I found an article giving a short history of Japan’s home tech evolution and how it differs with ours. It’s a fascinating article, and it is giving me a remarkable sense of perspective about my time with Sony back in the early 90s.
Back then, I was the webmaster for the Sony ERA group – Entertainment Robot America. It was the department that marketed the AIBO for the United States. What made the marketing bit so difficult is that all AIBO-related products were conceived in Japan, a much different market than the United States.
In Japan, the brains behind AIBO had a hard time understanding the community in the United States that had formed that loved to hack AIBO. We had an SDK probably only because we had one employee that acted as a technical liaison between the United States and Japan. But it became very messy when one AIBO hacker started releasing software that Americans wanted before Sony could get around to it – software that allowed the user to control AIBO from a computer, and see what it could see through its camera.
It makes sense now why we had to fight Japan on so many issues – while we had no problem conceptualizing things like controlling AIBO from a computer, they were probably left scratching their heads about why anyone would want to do that.
In the end, the death knell for AIBO wasn’t just that divide, but also that the majority of Americans didn’t “get” robots (there was also our very small budget, and it always surprises me when I meet people who don’t know that such an advanced robot was available for purchase). When I was roped into a sales event, the big question was “why don’t I just buy a dog?” (the answer I wanted to proffer was “because a robot doesn’t have vet bills, or need food, or poop on your floor – you dolt”), or “will it fetch a beer for me?” There was a small hardcore community who understood the product, and were beyond happy to have something like that to hack.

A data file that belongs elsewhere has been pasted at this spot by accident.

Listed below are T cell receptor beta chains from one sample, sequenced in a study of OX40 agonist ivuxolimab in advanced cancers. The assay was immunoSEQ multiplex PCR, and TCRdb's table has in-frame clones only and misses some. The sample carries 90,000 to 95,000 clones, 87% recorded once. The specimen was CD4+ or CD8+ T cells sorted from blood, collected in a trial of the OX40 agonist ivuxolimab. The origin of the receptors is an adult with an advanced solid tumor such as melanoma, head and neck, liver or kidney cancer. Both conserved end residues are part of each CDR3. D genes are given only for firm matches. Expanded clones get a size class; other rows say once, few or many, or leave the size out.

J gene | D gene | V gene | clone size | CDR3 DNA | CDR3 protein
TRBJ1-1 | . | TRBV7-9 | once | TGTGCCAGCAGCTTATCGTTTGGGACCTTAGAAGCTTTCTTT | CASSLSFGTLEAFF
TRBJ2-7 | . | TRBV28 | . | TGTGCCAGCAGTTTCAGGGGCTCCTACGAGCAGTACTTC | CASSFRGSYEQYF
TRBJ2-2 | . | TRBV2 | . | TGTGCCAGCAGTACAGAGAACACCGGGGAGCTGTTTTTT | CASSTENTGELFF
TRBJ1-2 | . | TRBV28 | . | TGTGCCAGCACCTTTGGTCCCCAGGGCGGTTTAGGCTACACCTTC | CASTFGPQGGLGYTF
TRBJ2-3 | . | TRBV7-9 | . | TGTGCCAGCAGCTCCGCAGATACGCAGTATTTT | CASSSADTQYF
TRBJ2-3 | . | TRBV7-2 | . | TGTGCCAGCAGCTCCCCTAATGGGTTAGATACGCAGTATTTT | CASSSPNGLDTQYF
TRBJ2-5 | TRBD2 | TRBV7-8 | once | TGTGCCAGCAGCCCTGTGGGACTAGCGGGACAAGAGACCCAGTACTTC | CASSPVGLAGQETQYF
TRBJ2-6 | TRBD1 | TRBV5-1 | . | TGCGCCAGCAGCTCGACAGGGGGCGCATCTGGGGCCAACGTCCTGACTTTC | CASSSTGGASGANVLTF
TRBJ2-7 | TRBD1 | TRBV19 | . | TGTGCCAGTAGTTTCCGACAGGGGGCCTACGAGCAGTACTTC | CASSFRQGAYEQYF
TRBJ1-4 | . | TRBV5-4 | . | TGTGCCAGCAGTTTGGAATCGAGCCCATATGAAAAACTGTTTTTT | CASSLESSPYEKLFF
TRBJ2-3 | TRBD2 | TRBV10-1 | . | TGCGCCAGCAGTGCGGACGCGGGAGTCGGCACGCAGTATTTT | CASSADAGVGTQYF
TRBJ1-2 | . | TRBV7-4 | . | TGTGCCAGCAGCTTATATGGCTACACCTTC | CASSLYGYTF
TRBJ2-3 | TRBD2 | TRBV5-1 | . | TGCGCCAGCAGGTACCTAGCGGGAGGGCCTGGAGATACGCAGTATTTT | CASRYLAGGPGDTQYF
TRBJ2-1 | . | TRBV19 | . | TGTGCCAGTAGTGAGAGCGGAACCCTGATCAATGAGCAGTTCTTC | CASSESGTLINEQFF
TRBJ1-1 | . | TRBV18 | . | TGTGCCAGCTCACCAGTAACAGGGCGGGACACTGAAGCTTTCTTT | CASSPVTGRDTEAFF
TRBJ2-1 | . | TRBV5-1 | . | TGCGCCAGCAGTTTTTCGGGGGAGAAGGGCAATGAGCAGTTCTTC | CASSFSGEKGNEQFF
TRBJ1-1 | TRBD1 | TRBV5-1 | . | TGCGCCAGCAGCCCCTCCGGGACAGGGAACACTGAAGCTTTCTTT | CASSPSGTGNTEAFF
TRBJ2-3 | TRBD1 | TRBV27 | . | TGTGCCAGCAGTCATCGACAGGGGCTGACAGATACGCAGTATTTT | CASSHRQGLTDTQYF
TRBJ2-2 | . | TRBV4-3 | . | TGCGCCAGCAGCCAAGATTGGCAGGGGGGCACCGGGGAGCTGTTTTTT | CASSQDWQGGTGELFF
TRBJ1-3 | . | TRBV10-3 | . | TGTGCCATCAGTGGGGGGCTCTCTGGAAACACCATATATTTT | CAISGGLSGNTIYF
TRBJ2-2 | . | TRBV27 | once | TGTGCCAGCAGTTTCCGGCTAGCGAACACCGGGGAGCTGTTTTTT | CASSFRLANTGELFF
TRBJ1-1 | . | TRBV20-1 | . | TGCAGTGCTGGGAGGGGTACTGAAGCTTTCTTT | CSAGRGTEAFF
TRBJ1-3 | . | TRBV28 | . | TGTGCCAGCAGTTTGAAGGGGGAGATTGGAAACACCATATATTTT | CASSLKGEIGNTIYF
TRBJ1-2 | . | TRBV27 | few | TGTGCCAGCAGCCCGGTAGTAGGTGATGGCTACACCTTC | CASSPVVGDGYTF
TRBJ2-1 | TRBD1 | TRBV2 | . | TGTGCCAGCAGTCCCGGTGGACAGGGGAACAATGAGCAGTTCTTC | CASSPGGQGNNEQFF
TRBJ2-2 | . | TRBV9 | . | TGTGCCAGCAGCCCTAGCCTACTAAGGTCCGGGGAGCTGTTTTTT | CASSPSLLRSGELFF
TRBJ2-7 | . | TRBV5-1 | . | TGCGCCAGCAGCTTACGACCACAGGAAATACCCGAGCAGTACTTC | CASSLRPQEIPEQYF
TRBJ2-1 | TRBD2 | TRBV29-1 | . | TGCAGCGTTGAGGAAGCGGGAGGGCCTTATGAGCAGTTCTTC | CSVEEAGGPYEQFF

In Japan, the average consumer didn’t have the hacker mentality, but for many people there who live in very small apartments, a dog is not practical. This is also the homeland of the Tamagotchi – so the idea of virtual pets was already seeded and blooming. Add on a high cost of living, where younger people live with their parents for a much longer period of time, and you have a larger population with much more disposable income. So while people in America were confused with the $1500 price tag, kids in Japan were excited over owning a little robot pet.
The final axe came after 9/11, when the economy dived, particularly the tech sector. Our target demographic was out of work, and very shortly so was I. I keep getting pieces of the puzzle of what exactly happened during that time period, and the historical and cultural backgrounds that fed into that frenzy. I also keep wishing that we had hung on somehow, because I think if AIBO were released today it would be much more popular than it had been back then…
Well, I do still have three AIBOs sitting around here…